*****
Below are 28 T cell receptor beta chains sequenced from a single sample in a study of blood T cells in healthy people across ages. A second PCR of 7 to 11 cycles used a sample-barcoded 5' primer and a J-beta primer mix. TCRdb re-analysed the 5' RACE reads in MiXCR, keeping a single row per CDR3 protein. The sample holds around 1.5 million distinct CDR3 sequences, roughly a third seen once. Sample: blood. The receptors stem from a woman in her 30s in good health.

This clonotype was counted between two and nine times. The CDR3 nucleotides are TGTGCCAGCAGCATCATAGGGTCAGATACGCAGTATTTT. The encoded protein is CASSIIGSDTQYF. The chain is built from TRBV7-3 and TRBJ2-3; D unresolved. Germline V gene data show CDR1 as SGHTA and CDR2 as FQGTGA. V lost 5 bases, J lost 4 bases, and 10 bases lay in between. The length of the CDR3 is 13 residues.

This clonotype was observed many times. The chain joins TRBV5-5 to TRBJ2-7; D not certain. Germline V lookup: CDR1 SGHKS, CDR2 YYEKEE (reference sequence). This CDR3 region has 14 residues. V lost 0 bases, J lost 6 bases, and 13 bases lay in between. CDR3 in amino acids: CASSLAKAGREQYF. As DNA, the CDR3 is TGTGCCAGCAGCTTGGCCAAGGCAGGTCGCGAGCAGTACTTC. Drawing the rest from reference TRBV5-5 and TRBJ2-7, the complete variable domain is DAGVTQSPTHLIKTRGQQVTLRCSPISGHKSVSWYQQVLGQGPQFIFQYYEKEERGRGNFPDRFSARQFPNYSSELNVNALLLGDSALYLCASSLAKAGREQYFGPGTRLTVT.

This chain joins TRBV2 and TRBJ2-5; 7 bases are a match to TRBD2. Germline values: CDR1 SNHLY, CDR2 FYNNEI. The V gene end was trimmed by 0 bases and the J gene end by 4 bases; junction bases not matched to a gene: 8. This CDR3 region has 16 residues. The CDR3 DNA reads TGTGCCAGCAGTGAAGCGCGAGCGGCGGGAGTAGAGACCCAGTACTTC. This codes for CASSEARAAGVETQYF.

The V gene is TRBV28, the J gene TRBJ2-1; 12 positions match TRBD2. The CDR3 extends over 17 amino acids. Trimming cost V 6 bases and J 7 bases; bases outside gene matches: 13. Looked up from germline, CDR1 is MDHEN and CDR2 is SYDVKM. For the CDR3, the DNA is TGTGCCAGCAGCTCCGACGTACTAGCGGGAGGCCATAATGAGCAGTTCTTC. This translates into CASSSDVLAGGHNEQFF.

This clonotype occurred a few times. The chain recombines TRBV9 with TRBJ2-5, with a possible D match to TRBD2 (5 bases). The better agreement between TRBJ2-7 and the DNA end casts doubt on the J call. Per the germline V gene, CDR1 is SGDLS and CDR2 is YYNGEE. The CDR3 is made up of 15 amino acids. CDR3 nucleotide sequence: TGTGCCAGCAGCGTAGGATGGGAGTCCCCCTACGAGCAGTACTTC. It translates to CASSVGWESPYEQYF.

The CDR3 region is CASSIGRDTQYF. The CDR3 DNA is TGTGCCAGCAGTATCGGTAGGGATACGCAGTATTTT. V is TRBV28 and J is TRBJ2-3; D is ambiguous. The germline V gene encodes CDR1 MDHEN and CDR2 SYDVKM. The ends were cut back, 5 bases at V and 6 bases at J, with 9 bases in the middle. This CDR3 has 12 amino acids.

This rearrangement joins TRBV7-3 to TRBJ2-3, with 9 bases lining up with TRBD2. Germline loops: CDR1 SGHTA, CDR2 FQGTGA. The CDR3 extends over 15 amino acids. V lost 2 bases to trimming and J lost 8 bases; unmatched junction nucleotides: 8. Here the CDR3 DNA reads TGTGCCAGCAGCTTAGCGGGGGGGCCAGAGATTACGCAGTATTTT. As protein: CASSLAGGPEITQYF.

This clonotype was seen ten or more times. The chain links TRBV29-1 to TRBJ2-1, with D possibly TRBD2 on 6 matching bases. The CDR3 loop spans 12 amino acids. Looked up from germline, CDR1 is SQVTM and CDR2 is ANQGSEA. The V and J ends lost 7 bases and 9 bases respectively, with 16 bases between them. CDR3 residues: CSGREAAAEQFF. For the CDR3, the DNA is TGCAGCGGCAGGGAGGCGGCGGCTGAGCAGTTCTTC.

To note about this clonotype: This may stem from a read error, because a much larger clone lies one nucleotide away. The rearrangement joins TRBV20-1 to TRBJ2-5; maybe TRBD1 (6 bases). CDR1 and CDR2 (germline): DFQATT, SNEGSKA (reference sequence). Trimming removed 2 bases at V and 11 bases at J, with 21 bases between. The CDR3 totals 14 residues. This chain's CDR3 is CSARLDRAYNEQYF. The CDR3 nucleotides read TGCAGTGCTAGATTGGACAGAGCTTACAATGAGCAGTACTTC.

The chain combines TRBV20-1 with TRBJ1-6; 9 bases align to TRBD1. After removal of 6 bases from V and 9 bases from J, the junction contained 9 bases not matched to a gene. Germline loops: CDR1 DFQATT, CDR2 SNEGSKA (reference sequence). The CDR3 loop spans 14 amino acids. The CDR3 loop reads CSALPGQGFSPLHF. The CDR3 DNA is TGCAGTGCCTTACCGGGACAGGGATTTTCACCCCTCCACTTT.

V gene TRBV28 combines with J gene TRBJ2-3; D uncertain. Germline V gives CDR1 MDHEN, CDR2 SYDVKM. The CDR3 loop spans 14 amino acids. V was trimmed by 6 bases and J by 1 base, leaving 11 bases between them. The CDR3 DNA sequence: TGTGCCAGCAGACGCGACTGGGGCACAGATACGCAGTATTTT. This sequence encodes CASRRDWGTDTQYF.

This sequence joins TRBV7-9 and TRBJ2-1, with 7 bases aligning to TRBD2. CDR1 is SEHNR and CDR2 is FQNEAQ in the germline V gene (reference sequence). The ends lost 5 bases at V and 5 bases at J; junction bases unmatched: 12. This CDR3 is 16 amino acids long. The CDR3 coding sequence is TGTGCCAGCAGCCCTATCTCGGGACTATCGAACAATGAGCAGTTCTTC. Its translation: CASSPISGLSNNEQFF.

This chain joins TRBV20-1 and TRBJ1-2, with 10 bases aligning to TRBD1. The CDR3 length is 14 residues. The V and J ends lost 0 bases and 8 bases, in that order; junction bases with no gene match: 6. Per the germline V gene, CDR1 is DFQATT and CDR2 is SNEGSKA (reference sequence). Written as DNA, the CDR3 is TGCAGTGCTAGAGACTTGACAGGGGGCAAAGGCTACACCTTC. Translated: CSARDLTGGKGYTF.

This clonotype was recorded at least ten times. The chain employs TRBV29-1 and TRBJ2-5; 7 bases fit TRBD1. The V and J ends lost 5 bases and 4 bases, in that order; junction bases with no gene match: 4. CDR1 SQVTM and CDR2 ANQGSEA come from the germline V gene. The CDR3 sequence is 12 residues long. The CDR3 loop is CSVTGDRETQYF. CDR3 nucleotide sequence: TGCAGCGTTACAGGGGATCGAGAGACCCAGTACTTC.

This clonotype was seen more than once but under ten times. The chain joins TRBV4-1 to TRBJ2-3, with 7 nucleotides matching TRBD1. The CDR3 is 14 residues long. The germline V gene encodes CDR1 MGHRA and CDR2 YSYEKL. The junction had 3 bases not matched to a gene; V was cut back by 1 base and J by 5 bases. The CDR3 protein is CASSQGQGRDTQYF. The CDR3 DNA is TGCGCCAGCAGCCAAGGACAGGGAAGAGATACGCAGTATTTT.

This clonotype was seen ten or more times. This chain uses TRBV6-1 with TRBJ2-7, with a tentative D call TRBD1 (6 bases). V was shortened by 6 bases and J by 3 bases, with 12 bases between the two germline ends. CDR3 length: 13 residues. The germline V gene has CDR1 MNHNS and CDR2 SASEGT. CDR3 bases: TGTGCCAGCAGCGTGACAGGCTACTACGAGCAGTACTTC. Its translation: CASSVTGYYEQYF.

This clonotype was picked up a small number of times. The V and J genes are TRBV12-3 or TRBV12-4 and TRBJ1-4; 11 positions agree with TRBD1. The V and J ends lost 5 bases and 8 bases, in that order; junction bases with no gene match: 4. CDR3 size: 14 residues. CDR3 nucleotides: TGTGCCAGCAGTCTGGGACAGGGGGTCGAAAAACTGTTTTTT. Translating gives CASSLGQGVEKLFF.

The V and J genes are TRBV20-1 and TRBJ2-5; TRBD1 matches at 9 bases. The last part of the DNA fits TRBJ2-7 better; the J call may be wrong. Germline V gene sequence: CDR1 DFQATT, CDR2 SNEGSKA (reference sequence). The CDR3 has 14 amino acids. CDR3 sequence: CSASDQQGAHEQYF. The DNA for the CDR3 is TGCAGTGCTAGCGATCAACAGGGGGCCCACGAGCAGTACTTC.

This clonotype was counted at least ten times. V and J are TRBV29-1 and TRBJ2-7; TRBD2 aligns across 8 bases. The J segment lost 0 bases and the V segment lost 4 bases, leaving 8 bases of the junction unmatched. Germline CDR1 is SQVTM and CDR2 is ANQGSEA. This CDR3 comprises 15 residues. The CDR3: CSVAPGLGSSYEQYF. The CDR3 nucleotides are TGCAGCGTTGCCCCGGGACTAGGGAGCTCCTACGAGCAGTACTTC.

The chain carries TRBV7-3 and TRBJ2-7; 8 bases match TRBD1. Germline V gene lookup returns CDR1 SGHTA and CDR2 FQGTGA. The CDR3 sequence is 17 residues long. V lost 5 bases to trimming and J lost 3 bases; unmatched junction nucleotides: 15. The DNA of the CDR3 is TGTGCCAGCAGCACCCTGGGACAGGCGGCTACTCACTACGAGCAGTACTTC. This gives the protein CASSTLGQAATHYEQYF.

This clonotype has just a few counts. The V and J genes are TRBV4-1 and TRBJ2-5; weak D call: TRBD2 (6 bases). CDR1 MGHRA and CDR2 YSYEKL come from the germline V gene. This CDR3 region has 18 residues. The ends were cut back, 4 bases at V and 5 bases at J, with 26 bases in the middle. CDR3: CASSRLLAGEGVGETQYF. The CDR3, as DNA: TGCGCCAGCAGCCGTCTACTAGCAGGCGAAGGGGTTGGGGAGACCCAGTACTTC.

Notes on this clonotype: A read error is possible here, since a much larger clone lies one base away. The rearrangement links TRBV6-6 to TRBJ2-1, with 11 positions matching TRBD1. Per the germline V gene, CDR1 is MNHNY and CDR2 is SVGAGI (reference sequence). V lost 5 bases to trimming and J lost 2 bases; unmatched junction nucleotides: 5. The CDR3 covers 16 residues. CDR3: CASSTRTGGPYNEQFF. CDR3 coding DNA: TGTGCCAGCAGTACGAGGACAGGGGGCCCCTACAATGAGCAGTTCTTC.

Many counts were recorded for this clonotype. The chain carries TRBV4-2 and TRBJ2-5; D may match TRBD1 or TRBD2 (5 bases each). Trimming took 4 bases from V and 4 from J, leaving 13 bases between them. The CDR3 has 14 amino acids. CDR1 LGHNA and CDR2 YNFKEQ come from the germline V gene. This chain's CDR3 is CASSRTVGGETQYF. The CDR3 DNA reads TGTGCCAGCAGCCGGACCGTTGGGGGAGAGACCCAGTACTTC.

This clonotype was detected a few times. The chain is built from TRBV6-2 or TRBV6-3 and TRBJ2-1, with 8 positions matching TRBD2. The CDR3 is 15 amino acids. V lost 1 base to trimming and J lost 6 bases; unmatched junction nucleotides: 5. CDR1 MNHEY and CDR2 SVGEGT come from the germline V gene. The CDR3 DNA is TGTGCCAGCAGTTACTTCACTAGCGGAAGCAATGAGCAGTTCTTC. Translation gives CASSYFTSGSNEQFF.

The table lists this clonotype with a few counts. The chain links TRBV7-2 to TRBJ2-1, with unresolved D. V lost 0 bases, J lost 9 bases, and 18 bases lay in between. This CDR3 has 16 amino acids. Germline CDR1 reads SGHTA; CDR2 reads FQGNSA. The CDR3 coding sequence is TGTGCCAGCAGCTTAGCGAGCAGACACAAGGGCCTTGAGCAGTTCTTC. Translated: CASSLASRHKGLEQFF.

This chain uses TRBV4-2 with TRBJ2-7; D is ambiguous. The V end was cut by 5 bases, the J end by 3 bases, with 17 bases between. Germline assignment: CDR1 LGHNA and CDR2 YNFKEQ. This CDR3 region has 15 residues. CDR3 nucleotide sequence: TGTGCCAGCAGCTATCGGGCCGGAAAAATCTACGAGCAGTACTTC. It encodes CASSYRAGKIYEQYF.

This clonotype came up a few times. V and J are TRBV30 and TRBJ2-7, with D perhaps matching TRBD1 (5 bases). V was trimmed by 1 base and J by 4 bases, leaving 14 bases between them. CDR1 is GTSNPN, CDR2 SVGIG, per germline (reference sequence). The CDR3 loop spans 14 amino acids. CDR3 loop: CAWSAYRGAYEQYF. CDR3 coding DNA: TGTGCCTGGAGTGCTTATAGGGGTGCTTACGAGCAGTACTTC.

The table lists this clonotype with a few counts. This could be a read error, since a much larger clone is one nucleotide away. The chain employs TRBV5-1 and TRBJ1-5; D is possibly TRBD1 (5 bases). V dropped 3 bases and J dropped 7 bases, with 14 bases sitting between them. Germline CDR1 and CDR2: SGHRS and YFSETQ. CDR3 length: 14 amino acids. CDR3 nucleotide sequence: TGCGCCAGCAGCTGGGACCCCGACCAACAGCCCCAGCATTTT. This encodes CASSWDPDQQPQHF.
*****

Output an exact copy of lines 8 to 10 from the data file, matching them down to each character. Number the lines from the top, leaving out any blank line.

This rearrangement joins TRBV7-3 to TRBJ2-3, with 9 bases lining up with TRBD2. Germline loops: CDR1 SGHTA, CDR2 FQGTGA. The CDR3 extends over 15 amino acids. V lost 2 bases to trimming and J lost 8 bases; unmatched junction nucleotides: 8. Here the CDR3 DNA reads TGTGCCAGCAGCTTAGCGGGGGGGCCAGAGATTACGCAGTATTTT. As protein: CASSLAGGPEITQYF.

This clonotype was seen ten or more times. The chain links TRBV29-1 to TRBJ2-1, with D possibly TRBD2 on 6 matching bases. The CDR3 loop spans 12 amino acids. Looked up from germline, CDR1 is SQVTM and CDR2 is ANQGSEA. The V and J ends lost 7 bases and 9 bases respectively, with 16 bases between them. CDR3 residues: CSGREAAAEQFF. For the CDR3, the DNA is TGCAGCGGCAGGGAGGCGGCGGCTGAGCAGTTCTTC.

To note about this clonotype: This may stem from a read error, because a much larger clone lies one nucleotide away. The rearrangement joins TRBV20-1 to TRBJ2-5; maybe TRBD1 (6 bases). CDR1 and CDR2 (germline): DFQATT, SNEGSKA (reference sequence). Trimming removed 2 bases at V and 11 bases at J, with 21 bases between. The CDR3 totals 14 residues. This chain's CDR3 is CSARLDRAYNEQYF. The CDR3 nucleotides read TGCAGTGCTAGATTGGACAGAGCTTACAATGAGCAGTACTTC.